Learn to open minds, transport readers to other places

Word on the Lake Writers’ Festival runs Friday, May 10 to Sunday, May 12

Writing allows us to release our deepest feelings and desires. Reading can open our minds and transport us to other places and times.

The Word on the Lake Writers’ Festival, which runs from Friday, May 10 to Sunday, May 12, is an annual celebration for both readers and writers.

“The festival is suitable for anyone who writes, whether it’s a blog or diary; you don’t have to aim to be published, you just have to enjoy writing,” says Kay Johnston, festival chairperson. “You get to meet people who are interested in the same thing, because writing is a lonely occupation.”

Johnston also points out that the weekend festival is fun, energetic and promotes mixing and mingling with presenters and attendees, who will learn how to make their writing better.

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The festival opens with Friday night’s Café Lit , which runs from 7 to 10 p.m., is open to the public and is an opportunity to meet the presenters and hear some of them read from their published works.

As in the past, this year’s presenters are among the best in their field and include the following authors:

Brenda Baker is an award-winning writer, performer and recording artist from Saskatoon. Her unique creative life spans 40 years, a songwriter with two CD releases, a children’s entertainer who released three CDs and a starring role in a national TV series.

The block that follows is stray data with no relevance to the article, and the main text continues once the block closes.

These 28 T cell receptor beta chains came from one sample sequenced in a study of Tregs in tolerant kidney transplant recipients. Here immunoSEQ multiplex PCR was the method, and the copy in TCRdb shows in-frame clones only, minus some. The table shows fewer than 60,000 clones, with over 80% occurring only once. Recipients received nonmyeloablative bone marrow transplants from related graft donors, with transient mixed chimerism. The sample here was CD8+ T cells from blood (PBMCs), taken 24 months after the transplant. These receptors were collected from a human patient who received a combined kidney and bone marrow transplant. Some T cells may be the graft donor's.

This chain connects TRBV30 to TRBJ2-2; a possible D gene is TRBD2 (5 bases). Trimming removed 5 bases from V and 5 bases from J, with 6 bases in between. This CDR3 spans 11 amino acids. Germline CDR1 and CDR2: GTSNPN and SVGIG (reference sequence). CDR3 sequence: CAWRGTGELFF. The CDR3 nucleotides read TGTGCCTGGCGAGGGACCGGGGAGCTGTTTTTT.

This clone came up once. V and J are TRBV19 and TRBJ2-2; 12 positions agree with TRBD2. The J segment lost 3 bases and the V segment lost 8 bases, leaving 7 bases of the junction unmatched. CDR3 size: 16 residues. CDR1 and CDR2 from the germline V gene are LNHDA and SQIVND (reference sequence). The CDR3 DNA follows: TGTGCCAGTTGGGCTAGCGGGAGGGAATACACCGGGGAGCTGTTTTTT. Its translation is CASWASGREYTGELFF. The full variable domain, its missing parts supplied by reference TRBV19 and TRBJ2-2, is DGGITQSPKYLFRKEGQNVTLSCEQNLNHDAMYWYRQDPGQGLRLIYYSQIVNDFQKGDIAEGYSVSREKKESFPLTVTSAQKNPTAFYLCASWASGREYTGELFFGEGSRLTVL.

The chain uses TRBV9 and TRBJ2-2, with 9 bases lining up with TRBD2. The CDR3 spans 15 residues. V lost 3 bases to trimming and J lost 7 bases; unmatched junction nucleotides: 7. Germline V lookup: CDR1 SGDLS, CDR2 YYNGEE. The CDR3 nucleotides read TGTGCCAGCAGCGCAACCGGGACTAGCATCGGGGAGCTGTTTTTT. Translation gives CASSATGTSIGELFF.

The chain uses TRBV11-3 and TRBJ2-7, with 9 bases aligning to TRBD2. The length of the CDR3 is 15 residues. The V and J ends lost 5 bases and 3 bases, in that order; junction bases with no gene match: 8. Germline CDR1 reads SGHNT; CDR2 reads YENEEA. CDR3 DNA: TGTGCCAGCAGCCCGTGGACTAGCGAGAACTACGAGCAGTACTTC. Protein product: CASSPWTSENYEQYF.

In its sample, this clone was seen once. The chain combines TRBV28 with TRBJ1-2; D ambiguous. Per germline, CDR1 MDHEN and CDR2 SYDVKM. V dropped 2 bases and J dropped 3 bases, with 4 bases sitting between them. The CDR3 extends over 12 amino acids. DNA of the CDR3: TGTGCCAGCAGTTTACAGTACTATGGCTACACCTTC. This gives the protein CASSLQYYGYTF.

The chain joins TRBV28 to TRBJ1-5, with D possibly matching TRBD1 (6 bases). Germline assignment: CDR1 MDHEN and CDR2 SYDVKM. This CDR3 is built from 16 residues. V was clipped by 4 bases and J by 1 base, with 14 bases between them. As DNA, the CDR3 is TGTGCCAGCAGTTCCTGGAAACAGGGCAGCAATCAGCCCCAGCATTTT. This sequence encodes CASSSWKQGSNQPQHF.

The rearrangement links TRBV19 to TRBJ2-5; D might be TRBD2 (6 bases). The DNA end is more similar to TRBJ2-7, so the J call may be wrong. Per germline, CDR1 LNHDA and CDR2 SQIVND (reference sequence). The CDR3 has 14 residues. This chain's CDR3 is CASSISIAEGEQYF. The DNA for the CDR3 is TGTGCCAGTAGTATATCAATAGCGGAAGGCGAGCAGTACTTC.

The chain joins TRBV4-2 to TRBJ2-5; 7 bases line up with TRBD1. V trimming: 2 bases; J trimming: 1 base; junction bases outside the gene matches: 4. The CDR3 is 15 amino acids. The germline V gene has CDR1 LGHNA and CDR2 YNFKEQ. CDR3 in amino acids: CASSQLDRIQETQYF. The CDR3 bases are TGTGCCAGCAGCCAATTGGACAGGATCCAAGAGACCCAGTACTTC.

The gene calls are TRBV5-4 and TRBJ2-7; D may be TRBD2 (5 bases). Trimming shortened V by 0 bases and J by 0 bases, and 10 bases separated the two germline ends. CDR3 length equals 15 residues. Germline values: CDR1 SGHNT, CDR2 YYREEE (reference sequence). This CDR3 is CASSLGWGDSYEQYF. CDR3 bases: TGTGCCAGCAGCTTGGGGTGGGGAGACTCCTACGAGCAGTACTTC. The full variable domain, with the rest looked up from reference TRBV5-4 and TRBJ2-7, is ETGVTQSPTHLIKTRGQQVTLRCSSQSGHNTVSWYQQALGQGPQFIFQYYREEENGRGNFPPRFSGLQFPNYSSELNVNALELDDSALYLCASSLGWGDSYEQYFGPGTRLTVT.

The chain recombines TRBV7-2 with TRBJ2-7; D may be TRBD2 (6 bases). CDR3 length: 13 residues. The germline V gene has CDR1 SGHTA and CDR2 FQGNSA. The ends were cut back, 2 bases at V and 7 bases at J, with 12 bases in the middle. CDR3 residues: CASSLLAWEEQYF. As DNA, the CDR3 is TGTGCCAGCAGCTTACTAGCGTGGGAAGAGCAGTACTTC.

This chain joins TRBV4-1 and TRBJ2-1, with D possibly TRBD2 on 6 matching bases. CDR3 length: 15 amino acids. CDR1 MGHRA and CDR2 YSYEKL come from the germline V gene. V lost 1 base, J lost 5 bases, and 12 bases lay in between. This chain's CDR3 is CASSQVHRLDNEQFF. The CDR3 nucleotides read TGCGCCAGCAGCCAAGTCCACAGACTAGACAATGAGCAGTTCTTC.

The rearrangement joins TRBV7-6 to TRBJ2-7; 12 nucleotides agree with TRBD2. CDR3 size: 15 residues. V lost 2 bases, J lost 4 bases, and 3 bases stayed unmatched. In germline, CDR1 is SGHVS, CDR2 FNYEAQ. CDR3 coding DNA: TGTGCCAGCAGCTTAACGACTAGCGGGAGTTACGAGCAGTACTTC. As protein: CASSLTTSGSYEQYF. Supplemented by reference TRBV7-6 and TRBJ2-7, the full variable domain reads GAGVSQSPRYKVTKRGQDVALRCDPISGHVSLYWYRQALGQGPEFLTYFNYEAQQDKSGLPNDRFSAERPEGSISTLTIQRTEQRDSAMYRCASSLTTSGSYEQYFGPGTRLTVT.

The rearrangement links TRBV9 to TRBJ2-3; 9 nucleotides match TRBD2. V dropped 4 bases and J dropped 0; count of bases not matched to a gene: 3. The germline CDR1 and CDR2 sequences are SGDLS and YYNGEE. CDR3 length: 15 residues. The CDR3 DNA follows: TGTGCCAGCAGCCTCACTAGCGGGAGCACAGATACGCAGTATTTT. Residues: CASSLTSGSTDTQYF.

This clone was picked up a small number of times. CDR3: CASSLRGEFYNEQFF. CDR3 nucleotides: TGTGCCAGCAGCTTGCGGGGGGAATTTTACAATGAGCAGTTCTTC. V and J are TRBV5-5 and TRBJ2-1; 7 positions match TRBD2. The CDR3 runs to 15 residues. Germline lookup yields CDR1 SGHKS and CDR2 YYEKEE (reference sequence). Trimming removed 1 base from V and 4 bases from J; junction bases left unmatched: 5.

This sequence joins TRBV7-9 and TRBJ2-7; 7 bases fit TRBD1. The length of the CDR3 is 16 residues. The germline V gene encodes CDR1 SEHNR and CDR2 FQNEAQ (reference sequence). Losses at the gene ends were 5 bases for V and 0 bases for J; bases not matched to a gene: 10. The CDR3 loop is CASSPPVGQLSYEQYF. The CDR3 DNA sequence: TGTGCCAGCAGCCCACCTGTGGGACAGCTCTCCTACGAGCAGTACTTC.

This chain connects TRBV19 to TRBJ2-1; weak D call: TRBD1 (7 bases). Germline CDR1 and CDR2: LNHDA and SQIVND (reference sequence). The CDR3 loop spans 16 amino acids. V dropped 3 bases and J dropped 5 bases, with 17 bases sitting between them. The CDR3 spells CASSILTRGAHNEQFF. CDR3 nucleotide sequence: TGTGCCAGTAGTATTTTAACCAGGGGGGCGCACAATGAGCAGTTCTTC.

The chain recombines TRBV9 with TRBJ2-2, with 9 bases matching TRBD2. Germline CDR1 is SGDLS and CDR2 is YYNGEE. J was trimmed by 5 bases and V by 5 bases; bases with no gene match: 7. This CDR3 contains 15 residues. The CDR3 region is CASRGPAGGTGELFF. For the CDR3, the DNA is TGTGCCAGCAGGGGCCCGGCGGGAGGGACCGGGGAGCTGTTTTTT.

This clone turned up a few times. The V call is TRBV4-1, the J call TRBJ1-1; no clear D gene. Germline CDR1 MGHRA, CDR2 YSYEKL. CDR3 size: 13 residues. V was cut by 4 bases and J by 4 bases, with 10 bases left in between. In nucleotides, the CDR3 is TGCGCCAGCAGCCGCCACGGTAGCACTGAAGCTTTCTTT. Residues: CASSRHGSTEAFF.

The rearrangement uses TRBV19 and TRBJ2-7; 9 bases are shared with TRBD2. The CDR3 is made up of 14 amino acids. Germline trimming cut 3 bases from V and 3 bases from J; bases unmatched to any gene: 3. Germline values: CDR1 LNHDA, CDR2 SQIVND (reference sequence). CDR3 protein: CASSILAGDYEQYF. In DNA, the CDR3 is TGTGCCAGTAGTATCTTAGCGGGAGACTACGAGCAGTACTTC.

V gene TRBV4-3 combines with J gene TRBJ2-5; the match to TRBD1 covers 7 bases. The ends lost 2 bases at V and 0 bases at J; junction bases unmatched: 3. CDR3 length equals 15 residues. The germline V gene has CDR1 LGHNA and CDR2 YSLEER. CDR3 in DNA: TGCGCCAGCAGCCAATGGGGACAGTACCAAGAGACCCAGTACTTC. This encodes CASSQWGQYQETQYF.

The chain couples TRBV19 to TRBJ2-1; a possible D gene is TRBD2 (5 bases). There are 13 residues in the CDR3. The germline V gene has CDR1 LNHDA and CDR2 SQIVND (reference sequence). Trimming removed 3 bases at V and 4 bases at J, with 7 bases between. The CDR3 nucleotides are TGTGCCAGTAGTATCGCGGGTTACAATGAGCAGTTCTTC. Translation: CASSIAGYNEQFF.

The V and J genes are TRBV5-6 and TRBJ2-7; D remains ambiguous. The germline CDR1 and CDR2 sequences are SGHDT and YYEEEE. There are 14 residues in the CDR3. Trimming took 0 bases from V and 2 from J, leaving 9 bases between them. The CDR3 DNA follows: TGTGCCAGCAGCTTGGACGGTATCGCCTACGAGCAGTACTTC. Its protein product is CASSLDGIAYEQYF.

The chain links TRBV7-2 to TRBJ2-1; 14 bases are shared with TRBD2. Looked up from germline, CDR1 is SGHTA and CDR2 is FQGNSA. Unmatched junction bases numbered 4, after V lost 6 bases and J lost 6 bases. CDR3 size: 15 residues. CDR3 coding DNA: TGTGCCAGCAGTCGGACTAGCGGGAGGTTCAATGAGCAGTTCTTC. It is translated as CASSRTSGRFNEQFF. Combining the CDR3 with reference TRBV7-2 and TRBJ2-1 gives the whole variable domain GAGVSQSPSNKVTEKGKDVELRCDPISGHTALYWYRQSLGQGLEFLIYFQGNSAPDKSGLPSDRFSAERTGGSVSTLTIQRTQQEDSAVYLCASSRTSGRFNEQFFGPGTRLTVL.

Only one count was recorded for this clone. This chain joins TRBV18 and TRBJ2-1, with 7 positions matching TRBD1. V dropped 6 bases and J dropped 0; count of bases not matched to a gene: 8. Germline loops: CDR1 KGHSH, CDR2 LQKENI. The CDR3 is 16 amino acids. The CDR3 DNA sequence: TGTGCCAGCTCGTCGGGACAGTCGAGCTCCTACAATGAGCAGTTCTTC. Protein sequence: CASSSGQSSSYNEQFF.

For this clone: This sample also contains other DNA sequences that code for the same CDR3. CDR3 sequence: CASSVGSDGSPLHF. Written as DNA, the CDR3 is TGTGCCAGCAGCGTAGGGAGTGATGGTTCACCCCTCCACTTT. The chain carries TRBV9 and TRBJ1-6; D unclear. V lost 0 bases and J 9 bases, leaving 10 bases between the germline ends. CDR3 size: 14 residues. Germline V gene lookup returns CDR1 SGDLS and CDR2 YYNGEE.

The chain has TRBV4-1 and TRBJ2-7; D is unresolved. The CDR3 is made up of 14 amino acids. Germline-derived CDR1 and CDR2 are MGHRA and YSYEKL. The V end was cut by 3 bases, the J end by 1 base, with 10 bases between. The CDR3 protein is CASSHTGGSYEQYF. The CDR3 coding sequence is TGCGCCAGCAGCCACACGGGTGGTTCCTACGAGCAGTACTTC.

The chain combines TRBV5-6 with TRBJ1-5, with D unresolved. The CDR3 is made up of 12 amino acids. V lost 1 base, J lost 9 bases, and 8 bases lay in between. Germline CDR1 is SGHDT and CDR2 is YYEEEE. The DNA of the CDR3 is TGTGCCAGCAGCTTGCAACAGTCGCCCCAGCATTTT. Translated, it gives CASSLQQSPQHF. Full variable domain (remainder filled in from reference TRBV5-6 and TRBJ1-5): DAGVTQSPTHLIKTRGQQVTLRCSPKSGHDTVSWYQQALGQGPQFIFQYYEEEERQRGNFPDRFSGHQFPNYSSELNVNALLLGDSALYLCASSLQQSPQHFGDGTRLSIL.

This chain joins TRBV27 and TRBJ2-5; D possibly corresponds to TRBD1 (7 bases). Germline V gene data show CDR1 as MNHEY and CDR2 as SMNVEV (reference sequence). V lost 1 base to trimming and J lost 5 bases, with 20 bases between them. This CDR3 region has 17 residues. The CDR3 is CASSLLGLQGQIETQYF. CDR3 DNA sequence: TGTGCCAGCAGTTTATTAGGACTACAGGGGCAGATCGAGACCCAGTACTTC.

Norma Charles’s novel, RUNNER: Harry Jerome, World’s Fastest Man, was shortlisted for the 2018 Sheila Egoff Award for Children’s Literature.

Anthony Dalton is the award-winning author of 14 non-fiction books, most about adventure and the sea, plus two non-fiction collaborations with American authors; he has had two novels published, in addition to hundreds of magazine and newspaper articles. These have been published in 20 countries and nine languages.

Gail Bowen’s first Joanne Kilbourn mystery, 1990’s Deadly Appearances, was nominated for the W.H. Smith/Books in Canada Best First Novel Award, and A Colder Kind of Death (1995) won the Arthur Ellis Award for best crime novel; all books in the series have been enthusiastically reviewed, and the most recent, The Winners’ Circle, has been named a finalist for the Arthur Ellis Award for best crime novel.

Multi-talented and multi-instrumentalist Linda Kidder has been wowing live audiences for 40 years. She has appeared on albums by Bon Jovi, Rita MacNeil, Gary Fjellgaard and sung hundreds of jingles.

Jonas Saul is the bestselling author of the Sarah Roberts Series and has written and published more than 30 thrillers and sold more than two million books.

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Presenters also include award-winning author Nancy Bell; in-depth copy editor Karen Autio, literacy agency owner Robert Mackwood; writer, speaker and comedic storyteller Judy Millar; Kat Montagu, a writer, producer, script analyst, story editor and teacher; editor, author Bill Stenson; and the Shuswap’s own Indigenous storyteller Louis Thomas.

All Friday and Saturday events take place at the Prestige Harbourfront Resort.

Registration for the workshops takes place from 7:30 to 8:30 a.m. Saturday and all Sunday events take place at Okanagan College.

For full details on all festival activities, go online to wordonthelakewritersfestival.com.

The festival is a fun event for everyone and, says Johnston, and important because it teaches attendees how to communicate their ideas.


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